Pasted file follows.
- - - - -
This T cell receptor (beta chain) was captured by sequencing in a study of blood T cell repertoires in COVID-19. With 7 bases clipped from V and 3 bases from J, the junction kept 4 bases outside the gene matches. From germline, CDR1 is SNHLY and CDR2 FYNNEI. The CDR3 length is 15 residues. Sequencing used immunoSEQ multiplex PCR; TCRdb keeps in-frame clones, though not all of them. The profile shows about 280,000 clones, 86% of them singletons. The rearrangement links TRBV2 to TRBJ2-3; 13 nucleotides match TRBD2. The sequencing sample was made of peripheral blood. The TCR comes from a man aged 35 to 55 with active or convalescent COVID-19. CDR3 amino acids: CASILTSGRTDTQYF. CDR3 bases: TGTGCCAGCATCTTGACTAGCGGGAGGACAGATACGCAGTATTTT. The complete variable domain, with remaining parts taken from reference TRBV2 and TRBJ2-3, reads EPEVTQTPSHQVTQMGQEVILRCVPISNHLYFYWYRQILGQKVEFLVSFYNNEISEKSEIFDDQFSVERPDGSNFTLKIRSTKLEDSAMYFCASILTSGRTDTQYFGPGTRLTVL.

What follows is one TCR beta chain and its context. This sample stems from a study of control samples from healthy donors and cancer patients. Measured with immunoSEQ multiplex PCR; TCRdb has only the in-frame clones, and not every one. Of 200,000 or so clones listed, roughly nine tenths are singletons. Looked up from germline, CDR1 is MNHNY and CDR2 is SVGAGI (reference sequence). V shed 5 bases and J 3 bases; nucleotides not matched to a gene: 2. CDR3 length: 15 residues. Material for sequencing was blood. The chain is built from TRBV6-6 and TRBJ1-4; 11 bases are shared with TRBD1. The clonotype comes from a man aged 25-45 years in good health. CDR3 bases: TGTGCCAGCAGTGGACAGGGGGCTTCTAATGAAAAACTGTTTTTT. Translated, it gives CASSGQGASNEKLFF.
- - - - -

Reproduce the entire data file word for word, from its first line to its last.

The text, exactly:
This T cell receptor (beta chain) was captured by sequencing in a study of blood T cell repertoires in COVID-19. With 7 bases clipped from V and 3 bases from J, the junction kept 4 bases outside the gene matches. From germline, CDR1 is SNHLY and CDR2 FYNNEI. The CDR3 length is 15 residues. Sequencing used immunoSEQ multiplex PCR; TCRdb keeps in-frame clones, though not all of them. The profile shows about 280,000 clones, 86% of them singletons. The rearrangement links TRBV2 to TRBJ2-3; 13 nucleotides match TRBD2. The sequencing sample was made of peripheral blood. The TCR comes from a man aged 35 to 55 with active or convalescent COVID-19. CDR3 amino acids: CASILTSGRTDTQYF. CDR3 bases: TGTGCCAGCATCTTGACTAGCGGGAGGACAGATACGCAGTATTTT. The complete variable domain, with remaining parts taken from reference TRBV2 and TRBJ2-3, reads EPEVTQTPSHQVTQMGQEVILRCVPISNHLYFYWYRQILGQKVEFLVSFYNNEISEKSEIFDDQFSVERPDGSNFTLKIRSTKLEDSAMYFCASILTSGRTDTQYFGPGTRLTVL.

What follows is one TCR beta chain and its context. This sample stems from a study of control samples from healthy donors and cancer patients. Measured with immunoSEQ multiplex PCR; TCRdb has only the in-frame clones, and not every one. Of 200,000 or so clones listed, roughly nine tenths are singletons. Looked up from germline, CDR1 is MNHNY and CDR2 is SVGAGI (reference sequence). V shed 5 bases and J 3 bases; nucleotides not matched to a gene: 2. CDR3 length: 15 residues. Material for sequencing was blood. The chain is built from TRBV6-6 and TRBJ1-4; 11 bases are shared with TRBD1. The clonotype comes from a man aged 25-45 years in good health. CDR3 bases: TGTGCCAGCAGTGGACAGGGGGCTTCTAATGAAAAACTGTTTTTT. Translated, it gives CASSGQGASNEKLFF.